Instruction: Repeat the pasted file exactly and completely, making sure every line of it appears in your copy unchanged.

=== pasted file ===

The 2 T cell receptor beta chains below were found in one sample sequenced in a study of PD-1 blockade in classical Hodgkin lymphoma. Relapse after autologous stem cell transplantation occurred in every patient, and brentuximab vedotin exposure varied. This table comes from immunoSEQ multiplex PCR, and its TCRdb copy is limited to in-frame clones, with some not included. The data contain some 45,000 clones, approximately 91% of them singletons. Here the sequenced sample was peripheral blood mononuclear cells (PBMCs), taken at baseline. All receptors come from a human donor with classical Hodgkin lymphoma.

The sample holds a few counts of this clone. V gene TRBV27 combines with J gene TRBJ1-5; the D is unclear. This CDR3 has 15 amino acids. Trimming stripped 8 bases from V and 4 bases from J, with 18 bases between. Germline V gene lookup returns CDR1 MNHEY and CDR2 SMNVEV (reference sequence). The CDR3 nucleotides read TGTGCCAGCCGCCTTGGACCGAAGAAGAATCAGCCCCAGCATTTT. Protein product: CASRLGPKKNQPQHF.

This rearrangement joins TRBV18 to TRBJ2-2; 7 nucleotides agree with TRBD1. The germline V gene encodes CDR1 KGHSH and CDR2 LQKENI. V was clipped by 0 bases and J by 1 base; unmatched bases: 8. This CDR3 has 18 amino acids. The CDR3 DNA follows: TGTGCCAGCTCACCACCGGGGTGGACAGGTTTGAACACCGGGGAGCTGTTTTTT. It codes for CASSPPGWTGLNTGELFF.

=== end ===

The 2 T cell receptor beta chains below were found in one sample sequenced in a study of PD-1 blockade in classical Hodgkin lymphoma. Relapse after autologous stem cell transplantation occurred in every patient, and brentuximab vedotin exposure varied. This table comes from immunoSEQ multiplex PCR, and its TCRdb copy is limited to in-frame clones, with some not included. The data contain some 45,000 clones, approximately 91% of them singletons. Here the sequenced sample was peripheral blood mononuclear cells (PBMCs), taken at baseline. All receptors come from a human donor with classical Hodgkin lymphoma.

The sample holds a few counts of this clone. V gene TRBV27 combines with J gene TRBJ1-5; the D is unclear. This CDR3 has 15 amino acids. Trimming stripped 8 bases from V and 4 bases from J, with 18 bases between. Germline V gene lookup returns CDR1 MNHEY and CDR2 SMNVEV (reference sequence). The CDR3 nucleotides read TGTGCCAGCCGCCTTGGACCGAAGAAGAATCAGCCCCAGCATTTT. Protein product: CASRLGPKKNQPQHF.

This rearrangement joins TRBV18 to TRBJ2-2; 7 nucleotides agree with TRBD1. The germline V gene encodes CDR1 KGHSH and CDR2 LQKENI. V was clipped by 0 bases and J by 1 base; unmatched bases: 8. This CDR3 has 18 amino acids. The CDR3 DNA follows: TGTGCCAGCTCACCACCGGGGTGGACAGGTTTGAACACCGGGGAGCTGTTTTTT. It codes for CASSPPGWTGLNTGELFF.